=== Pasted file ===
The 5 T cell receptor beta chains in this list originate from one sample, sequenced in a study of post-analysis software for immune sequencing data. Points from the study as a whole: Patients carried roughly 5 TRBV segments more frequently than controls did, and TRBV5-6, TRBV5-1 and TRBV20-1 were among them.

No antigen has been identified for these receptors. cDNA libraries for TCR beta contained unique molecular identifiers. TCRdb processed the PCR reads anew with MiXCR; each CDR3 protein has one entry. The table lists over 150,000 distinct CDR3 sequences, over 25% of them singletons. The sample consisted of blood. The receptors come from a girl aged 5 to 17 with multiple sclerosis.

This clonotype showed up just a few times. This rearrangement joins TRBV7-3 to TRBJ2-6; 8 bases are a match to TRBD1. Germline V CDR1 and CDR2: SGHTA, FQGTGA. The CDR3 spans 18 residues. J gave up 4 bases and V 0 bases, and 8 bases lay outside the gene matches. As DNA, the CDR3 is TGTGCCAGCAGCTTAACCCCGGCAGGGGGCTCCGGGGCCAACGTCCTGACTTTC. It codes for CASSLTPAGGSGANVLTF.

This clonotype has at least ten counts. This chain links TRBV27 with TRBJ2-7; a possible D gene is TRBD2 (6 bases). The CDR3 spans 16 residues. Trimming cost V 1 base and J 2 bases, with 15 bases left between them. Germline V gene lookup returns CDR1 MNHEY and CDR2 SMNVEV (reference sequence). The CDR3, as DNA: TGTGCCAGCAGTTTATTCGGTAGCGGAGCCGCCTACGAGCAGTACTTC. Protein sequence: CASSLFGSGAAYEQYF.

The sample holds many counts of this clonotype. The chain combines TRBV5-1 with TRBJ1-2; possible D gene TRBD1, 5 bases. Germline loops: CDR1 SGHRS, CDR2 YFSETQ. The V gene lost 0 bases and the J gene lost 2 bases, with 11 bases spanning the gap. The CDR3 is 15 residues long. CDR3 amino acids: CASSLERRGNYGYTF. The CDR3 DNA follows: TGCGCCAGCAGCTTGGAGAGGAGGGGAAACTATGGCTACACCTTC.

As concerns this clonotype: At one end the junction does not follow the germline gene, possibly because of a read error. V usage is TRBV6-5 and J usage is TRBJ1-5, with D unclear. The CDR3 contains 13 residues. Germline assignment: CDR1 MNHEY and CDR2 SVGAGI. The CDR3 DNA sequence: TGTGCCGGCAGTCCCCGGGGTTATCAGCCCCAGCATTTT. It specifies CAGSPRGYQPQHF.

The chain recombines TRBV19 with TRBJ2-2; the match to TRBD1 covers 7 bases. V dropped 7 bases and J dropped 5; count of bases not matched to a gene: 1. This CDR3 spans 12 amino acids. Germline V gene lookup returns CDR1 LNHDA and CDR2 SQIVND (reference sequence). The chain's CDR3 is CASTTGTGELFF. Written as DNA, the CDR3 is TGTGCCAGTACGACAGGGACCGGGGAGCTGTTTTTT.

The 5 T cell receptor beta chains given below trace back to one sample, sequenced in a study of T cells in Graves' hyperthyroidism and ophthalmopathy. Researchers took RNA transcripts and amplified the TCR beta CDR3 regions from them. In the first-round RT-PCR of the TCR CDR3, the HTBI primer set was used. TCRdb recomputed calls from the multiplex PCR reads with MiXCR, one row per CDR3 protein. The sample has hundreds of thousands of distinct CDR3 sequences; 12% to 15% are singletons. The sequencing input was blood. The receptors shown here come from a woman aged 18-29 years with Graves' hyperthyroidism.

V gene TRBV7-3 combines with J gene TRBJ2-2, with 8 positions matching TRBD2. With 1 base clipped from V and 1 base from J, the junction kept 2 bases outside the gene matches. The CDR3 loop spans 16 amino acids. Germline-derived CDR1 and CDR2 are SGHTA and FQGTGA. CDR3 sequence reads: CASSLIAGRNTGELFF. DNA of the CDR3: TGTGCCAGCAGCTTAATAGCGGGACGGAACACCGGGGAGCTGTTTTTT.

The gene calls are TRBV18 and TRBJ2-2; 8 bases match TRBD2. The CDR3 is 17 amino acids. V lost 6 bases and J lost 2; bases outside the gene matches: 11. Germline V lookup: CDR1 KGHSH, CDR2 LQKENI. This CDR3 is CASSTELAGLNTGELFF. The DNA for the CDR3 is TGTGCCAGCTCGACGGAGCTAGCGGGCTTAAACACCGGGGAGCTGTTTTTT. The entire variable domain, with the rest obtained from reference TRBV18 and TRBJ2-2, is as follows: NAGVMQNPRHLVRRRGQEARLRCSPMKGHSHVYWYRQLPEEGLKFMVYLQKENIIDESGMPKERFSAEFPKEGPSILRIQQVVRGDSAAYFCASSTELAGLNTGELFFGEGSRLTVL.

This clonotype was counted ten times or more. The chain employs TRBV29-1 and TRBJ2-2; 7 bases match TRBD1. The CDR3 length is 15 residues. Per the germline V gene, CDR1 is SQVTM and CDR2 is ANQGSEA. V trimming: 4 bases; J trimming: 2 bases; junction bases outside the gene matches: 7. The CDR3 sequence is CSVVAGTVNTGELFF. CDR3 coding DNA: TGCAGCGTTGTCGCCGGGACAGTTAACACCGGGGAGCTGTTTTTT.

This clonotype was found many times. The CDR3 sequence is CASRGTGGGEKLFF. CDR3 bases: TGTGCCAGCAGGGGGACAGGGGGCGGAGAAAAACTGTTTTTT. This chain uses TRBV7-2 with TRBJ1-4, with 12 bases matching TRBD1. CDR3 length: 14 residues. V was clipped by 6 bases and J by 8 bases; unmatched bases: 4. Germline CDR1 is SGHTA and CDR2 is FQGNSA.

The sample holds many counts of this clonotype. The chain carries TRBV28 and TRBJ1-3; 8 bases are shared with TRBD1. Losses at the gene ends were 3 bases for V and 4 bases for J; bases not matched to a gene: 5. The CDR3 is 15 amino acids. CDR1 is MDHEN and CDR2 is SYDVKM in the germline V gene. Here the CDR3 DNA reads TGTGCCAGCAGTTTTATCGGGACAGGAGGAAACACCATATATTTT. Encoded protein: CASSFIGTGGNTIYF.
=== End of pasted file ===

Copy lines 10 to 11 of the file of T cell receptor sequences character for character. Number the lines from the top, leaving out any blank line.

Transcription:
The gene calls are TRBV18 and TRBJ2-2; 8 bases match TRBD2. The CDR3 is 17 amino acids. V lost 6 bases and J lost 2; bases outside the gene matches: 11. Germline V lookup: CDR1 KGHSH, CDR2 LQKENI. This CDR3 is CASSTELAGLNTGELFF. The DNA for the CDR3 is TGTGCCAGCTCGACGGAGCTAGCGGGCTTAAACACCGGGGAGCTGTTTTTT. The entire variable domain, with the rest obtained from reference TRBV18 and TRBJ2-2, is as follows: NAGVMQNPRHLVRRRGQEARLRCSPMKGHSHVYWYRQLPEEGLKFMVYLQKENIIDESGMPKERFSAEFPKEGPSILRIQQVVRGDSAAYFCASSTELAGLNTGELFFGEGSRLTVL.

This clonotype was counted ten times or more. The chain employs TRBV29-1 and TRBJ2-2; 7 bases match TRBD1. The CDR3 length is 15 residues. Per the germline V gene, CDR1 is SQVTM and CDR2 is ANQGSEA. V trimming: 4 bases; J trimming: 2 bases; junction bases outside the gene matches: 7. The CDR3 sequence is CSVVAGTVNTGELFF. CDR3 coding DNA: TGCAGCGTTGTCGCCGGGACAGTTAACACCGGGGAGCTGTTTTTT.